THE BLOG
02/08/2013 04:25 pm ET Updated Apr 10, 2013

Outsourcing Torture

In his Senate confirmation hearing, Thursday, CIA director nominee John Brennan noted that the United States "needs to make sure we are setting a standard for the world." We can only hope that when it comes to our country outsourcing torture, Mr. Brennan has learned that's not the way to go.

"Globalizing Torture" a report recently released by the Open Society Justice Initiative names 54 countries which cooperated with our nation in the extraordinary rendition and in many cases subsequent torture of terrorist suspects. This happened during the Bush-Cheney administration while Mr. Brennan was a high-ranking official at the CIA.

Some countries on this torture complicity list, such as Denmark, Canada and Italy, may come as a surprise. But much of the list reads like a "Who's Who in Torture" and it's these countries that we should be most concerned about.

As a doctor who cares for torture victims from around the world, many of the names on this list, including Zimbabwe, Egypt and Uzbekistan, are all too familiar. My colleagues and I at the Bellevue/NYU Program for Survivors of Torture care for individuals persecuted from these countries and over 80 others. Our patients were tortured because of their race, religion, political beliefs and sexual orientation. They suffer from devastating health consequences-both physical and emotional- as a result of their abuse. While there is much we can do to help the individuals we care for rebuild their lives, the demand for our services is daunting. Presently, we have a waiting list of over 4 months.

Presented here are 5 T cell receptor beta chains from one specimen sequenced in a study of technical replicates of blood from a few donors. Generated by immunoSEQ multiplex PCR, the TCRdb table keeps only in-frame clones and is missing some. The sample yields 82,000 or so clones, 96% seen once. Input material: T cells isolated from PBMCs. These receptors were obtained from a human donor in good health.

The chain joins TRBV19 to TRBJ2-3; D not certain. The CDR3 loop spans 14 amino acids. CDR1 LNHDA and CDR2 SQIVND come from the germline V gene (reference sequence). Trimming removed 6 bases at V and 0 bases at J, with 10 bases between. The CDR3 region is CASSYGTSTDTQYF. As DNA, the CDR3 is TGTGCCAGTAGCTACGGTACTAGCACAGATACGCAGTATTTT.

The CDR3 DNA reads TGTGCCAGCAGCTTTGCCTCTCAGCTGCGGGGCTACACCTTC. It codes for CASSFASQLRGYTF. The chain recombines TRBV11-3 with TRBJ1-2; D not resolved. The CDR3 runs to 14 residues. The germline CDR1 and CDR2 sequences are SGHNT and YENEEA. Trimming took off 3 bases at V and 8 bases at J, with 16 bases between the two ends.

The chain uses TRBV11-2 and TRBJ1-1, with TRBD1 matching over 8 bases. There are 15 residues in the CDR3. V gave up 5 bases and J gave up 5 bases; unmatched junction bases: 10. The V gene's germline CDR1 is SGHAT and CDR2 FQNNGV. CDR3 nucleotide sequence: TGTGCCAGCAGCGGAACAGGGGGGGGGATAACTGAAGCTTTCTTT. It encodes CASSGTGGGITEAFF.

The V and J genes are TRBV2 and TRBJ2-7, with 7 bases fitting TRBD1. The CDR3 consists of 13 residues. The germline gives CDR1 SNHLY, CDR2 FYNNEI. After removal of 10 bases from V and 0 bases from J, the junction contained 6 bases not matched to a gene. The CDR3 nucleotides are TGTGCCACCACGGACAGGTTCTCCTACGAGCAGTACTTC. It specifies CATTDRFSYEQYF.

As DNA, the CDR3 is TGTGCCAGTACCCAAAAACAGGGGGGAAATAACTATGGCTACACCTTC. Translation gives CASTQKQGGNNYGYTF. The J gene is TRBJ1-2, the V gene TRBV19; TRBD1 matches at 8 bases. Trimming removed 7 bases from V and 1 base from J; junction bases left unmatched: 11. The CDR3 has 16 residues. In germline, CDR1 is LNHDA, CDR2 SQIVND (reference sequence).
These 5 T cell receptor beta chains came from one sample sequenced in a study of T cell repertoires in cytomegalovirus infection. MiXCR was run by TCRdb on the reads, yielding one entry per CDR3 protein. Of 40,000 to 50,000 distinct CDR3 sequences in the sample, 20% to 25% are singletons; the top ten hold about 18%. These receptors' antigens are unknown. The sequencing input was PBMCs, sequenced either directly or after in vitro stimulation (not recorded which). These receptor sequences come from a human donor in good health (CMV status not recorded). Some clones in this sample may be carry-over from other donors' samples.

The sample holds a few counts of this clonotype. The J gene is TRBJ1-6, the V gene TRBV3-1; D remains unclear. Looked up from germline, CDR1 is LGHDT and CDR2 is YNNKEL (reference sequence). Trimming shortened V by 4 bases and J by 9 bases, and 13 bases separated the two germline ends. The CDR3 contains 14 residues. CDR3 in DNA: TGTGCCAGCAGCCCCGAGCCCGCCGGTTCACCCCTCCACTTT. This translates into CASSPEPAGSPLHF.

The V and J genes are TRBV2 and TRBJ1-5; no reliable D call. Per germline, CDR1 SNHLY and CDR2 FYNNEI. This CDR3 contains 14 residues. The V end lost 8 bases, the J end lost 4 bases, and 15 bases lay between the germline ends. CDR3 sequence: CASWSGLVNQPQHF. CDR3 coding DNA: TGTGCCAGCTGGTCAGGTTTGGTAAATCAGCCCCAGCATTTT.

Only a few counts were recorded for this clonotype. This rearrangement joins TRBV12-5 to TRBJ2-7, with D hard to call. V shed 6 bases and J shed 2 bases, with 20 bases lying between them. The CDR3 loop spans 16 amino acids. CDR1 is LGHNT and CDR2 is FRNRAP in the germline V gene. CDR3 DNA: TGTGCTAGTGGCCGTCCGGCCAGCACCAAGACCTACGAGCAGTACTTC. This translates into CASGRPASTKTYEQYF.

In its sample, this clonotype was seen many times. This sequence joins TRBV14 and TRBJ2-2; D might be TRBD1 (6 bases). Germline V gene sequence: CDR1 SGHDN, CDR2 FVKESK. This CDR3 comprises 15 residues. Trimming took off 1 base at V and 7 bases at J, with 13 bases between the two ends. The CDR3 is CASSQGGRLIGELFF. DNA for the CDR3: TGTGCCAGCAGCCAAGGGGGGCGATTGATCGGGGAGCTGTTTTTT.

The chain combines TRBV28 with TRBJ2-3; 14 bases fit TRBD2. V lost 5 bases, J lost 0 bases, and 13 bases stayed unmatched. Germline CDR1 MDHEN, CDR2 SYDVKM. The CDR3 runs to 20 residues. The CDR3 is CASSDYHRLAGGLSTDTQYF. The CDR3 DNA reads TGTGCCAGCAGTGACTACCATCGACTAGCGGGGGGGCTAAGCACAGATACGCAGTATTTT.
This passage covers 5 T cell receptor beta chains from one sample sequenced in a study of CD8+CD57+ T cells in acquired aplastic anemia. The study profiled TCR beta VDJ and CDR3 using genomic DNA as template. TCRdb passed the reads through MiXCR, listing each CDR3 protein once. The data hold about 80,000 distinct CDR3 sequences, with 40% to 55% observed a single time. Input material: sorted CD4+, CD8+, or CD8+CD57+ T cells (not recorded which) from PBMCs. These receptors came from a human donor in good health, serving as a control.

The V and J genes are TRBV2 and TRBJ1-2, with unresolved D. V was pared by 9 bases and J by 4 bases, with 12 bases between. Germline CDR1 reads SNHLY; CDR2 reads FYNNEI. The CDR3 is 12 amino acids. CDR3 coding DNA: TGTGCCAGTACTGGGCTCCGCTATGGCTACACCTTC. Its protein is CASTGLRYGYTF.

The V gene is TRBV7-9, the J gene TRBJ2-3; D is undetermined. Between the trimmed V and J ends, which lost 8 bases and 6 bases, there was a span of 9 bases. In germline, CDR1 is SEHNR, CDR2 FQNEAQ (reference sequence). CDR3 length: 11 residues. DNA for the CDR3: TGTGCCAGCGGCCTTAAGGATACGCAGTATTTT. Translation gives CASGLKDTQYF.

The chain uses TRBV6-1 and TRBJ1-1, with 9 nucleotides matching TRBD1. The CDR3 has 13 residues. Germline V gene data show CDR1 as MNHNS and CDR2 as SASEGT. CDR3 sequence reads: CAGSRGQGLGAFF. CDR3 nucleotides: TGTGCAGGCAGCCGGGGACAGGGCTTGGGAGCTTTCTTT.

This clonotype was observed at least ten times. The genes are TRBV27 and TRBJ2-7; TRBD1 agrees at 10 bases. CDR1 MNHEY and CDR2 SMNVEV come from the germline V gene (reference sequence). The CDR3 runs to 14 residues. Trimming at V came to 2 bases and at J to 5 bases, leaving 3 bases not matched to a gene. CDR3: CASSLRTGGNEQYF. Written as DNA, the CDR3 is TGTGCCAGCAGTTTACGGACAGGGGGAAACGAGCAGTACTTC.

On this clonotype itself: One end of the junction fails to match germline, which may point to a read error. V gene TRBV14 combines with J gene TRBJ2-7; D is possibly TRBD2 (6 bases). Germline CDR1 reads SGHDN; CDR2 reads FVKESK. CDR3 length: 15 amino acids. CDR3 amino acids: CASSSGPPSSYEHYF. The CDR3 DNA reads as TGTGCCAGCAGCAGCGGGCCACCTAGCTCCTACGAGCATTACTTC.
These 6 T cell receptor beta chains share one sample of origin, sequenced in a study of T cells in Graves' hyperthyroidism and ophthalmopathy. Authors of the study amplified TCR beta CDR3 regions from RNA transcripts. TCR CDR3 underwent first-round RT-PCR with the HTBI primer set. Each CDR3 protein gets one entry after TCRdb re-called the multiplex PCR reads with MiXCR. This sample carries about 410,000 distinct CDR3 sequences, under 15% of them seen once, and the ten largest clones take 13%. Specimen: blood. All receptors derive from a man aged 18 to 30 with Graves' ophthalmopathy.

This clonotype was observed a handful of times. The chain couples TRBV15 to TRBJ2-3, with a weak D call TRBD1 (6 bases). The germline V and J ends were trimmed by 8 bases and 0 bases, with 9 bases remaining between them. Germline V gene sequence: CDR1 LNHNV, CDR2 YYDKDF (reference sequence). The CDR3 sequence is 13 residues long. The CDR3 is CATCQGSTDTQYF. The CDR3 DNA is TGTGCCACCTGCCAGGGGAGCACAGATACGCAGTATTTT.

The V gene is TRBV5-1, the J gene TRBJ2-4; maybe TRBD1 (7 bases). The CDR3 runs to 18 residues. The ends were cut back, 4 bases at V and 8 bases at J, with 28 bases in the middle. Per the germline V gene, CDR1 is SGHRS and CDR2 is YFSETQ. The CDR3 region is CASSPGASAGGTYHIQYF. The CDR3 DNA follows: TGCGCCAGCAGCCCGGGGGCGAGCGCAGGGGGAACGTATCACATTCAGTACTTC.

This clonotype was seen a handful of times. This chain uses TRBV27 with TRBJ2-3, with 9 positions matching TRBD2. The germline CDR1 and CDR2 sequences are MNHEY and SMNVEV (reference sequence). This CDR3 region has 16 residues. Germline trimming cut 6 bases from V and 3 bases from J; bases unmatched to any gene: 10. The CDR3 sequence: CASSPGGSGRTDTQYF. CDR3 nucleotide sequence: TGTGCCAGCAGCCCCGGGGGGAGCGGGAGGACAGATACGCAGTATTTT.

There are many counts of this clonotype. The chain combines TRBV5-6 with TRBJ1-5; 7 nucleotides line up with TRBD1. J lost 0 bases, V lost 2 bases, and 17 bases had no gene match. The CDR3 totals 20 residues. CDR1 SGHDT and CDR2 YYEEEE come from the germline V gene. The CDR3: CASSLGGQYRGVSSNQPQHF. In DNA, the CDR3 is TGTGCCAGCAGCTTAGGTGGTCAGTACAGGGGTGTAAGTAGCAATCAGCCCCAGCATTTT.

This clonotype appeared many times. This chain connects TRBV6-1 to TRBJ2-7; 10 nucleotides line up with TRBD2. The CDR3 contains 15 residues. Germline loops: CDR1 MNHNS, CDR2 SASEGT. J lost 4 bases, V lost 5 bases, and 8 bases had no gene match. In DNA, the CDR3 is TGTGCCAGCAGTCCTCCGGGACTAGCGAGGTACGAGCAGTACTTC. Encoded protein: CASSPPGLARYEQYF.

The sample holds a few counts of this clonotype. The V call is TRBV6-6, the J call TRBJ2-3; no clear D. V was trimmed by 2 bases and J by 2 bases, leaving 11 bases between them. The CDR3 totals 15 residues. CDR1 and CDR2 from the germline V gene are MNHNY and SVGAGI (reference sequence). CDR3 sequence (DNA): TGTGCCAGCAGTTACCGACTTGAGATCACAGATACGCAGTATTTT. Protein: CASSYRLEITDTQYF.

Torture committed by and at the behest of the United States has exacerbated the normalization and acceptance of torture worldwide. While despots certainly didn't need our permission to torture, we made it easier for them to do so, including by justifying torture in the name of national security. Our nation's global partners in torture know all too well that torture is not useful in eliciting accurate information. Rather, they utilize torture as a means for suppressing opposition through fear and brutality. Given our profoundly flawed record of accounting for the torture we committed and any accountability for this, how can we really expect other countries to follow suit?

If confirmed as director of the CIA, Mr. Brennan needs to not only renounce torture and its outsourcing, but also see that mechanisms are in place to prevent future U.S. torture. He must support declassifying the recently completed Senate Select Intelligence Committee report on the CIA's detention and interrogation program under the Bush-Cheney Administration, so we can ensure this does not happen again. In the meantime, the line outside of our clinic continues to grow.

(This article was drafted with assistance from Parul Monga, Policy and Advocacy Coordinator for the Bellevue/NYU Program for Survivors of Torture, NYU Center for Health and Human Rights.)

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